Citing data from the World Bank and the United Nations, she said that the country’s per capita consumption was at 975.61 per kilowatt-hour (kWh) in 2022.

This is relatively lower compared with the country’s peers in the Association of Southeast Asian Nations (ASEAN) such as Singapore (9,168.82 per kWh), Malaysia (5,318.78 per kWh), Indonesia (2,662.31 per kWh), and Thailand (1,210.67 per kWh).

Electricity consumption in the country is expected to grow by nearly four times the 2018 level by 2040, Ms. Ravago said.

“If we are to meet that growth by 2040, it means that electricity consumption has to grow. It means demand is growing, it has to be met by supply. Otherwise, we would have electricity price increases,” she said.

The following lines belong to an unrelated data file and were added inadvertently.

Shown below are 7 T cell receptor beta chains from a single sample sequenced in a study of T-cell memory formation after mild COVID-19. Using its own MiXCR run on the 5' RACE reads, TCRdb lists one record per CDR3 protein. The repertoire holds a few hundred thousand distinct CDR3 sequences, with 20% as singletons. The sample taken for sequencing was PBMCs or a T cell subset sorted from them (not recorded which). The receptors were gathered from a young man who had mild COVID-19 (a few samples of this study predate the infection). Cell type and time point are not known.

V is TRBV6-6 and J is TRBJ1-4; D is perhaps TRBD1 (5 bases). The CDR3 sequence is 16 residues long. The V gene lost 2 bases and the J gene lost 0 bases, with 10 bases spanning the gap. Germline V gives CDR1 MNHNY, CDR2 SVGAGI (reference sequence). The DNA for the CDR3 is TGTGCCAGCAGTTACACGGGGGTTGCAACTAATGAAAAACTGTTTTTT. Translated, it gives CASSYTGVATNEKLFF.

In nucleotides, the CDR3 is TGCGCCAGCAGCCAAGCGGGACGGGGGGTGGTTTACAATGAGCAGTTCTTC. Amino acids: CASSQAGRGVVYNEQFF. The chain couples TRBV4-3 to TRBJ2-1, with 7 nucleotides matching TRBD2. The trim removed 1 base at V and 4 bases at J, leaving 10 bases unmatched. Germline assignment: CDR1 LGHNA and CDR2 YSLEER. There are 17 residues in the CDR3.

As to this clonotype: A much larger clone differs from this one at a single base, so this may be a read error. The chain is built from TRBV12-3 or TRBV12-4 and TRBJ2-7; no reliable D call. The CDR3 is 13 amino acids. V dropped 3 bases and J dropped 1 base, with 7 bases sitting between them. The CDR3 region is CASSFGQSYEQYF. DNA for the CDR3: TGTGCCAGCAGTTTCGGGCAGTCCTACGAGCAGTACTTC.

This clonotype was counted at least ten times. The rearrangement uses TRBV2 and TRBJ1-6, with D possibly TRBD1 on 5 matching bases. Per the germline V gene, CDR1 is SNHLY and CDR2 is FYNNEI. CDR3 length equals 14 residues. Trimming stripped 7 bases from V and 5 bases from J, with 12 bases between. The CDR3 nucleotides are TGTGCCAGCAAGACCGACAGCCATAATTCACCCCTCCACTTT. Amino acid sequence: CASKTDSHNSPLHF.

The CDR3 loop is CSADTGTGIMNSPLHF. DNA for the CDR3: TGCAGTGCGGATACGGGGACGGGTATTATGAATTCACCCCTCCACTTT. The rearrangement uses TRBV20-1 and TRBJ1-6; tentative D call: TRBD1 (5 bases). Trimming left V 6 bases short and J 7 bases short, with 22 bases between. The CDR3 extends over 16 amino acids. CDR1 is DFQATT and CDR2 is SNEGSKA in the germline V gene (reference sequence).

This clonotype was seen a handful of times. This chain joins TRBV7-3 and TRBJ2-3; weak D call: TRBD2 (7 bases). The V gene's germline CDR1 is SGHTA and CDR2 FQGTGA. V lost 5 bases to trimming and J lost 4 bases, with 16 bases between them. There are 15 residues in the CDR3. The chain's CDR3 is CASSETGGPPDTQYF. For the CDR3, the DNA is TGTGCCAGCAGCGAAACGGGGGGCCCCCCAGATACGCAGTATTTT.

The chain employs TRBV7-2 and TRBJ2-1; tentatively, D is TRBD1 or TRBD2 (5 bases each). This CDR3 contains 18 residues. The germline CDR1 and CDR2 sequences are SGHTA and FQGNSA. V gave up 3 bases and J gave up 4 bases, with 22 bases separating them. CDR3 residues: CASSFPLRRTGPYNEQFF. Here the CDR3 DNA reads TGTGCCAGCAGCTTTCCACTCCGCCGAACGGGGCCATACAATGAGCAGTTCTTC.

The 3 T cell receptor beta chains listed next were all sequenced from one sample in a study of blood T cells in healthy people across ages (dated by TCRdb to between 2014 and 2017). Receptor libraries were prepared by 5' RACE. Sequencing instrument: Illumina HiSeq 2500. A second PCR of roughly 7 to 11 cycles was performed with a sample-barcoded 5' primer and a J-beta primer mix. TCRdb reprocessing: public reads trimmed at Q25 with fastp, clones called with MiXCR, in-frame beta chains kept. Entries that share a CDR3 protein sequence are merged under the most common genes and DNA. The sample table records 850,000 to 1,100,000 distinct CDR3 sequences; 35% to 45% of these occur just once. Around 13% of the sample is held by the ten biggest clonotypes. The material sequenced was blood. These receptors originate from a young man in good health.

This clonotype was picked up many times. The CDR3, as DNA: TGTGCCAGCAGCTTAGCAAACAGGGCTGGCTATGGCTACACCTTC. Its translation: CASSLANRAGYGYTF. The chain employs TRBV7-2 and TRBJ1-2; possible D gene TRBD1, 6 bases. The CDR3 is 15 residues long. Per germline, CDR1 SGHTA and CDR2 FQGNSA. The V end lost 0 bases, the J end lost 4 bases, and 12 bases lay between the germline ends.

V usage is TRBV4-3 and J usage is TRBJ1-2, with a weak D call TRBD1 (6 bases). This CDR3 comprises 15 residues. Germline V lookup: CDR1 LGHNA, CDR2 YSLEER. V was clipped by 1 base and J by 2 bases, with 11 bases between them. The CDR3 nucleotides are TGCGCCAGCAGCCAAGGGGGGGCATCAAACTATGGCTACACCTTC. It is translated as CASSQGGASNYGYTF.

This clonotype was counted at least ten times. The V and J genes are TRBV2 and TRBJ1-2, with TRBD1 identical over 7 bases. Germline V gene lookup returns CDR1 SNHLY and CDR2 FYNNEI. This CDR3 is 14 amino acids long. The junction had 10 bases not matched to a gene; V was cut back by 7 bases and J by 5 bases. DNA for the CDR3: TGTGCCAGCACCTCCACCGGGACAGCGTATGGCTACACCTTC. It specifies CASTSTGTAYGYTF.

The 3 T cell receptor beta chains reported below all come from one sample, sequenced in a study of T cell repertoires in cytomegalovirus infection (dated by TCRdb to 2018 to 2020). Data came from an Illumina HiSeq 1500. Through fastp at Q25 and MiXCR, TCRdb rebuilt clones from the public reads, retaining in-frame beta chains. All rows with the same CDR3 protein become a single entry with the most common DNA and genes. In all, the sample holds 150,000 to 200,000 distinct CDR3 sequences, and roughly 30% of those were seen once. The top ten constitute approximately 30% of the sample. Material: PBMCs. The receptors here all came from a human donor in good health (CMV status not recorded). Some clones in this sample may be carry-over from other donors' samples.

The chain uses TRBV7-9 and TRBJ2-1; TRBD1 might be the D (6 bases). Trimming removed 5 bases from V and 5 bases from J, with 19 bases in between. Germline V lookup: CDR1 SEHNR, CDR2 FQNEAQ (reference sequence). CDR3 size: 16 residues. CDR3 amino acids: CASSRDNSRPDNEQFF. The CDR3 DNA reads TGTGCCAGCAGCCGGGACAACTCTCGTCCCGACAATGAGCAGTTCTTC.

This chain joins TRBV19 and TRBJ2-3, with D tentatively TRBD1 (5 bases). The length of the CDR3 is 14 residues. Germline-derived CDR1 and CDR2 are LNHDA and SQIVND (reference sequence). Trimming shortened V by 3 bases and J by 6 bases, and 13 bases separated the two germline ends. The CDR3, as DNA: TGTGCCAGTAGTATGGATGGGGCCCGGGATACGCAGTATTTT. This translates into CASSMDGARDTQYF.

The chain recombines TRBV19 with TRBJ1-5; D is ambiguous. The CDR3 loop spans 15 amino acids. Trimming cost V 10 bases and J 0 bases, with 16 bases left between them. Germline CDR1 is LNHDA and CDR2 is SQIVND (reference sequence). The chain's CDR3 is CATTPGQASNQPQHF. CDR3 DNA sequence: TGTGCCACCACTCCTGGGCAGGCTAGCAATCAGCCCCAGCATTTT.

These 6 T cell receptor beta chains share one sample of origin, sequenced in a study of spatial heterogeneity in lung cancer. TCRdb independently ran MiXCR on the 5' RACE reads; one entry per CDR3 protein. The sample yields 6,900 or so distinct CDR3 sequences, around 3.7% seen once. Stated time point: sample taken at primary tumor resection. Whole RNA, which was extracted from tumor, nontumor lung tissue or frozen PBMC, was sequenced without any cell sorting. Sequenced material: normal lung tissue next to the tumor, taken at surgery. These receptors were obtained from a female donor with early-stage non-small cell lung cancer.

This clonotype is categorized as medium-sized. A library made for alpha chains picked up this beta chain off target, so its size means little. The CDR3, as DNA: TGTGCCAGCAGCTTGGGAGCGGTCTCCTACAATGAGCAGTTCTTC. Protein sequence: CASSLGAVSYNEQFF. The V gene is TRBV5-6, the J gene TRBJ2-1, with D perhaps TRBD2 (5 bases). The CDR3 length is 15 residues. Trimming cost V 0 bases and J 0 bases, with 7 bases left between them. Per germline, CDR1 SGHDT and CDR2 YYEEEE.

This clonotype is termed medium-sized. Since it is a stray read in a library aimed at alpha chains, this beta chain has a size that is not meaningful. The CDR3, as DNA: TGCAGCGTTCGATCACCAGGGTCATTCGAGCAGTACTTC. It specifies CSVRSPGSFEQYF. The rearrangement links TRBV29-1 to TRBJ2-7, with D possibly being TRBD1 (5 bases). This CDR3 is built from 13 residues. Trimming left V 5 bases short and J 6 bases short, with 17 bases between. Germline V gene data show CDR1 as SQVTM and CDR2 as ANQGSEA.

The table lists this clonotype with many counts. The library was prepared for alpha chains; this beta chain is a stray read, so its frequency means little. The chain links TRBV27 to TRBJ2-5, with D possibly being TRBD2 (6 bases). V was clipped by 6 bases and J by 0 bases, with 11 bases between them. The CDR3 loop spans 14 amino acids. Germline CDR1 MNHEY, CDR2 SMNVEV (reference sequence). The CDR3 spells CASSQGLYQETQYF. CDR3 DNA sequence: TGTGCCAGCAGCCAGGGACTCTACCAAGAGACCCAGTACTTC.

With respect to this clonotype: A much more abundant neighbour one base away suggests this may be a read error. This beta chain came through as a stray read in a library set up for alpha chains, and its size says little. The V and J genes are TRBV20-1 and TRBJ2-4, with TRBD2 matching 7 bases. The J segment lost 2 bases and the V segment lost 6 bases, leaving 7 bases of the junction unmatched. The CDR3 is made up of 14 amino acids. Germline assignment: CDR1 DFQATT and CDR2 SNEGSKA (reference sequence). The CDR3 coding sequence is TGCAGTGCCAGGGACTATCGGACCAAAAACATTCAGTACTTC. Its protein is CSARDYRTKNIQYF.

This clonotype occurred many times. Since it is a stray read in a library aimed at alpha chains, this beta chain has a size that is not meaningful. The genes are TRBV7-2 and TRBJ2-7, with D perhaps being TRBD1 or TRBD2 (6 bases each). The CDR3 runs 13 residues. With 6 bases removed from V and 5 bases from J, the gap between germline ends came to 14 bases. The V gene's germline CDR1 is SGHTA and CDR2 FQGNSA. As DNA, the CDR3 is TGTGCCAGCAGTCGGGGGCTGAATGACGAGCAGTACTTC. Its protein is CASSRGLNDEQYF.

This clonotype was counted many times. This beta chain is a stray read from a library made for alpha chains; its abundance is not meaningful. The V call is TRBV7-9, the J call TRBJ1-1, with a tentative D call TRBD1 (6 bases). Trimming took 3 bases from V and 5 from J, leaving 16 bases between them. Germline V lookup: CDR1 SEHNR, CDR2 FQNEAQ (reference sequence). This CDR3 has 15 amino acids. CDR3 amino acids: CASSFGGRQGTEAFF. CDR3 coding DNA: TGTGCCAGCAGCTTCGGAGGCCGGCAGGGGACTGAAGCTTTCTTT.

To meet the demand, she said that the government should address regulatory bottlenecks both for generation and transmission.

Since power generation is privately led in the Philippines — which attracts investments — the government should instead focus on facilitating these capital inflows, easing regulatory burdens, and expanding transmission, Ms. Ravago said.

“We just need to make sure that the other related infrastructure, transmission lines, and ports are also upgraded in time of these projects going online,” Mr. Layug said.

Data from the DoE showed that wind, natural gas, and solar dominated most of the indicative projects, or those currently in the pre-development stage, as of August 2023 with a capacity of 34,080.50 megawatts (MW), 7,987.60 MW, and 7,811.86 MW, respectively.

Renewables are seen to be able to offset a rise in electricity prices and mitigate the high prices of oil and coal.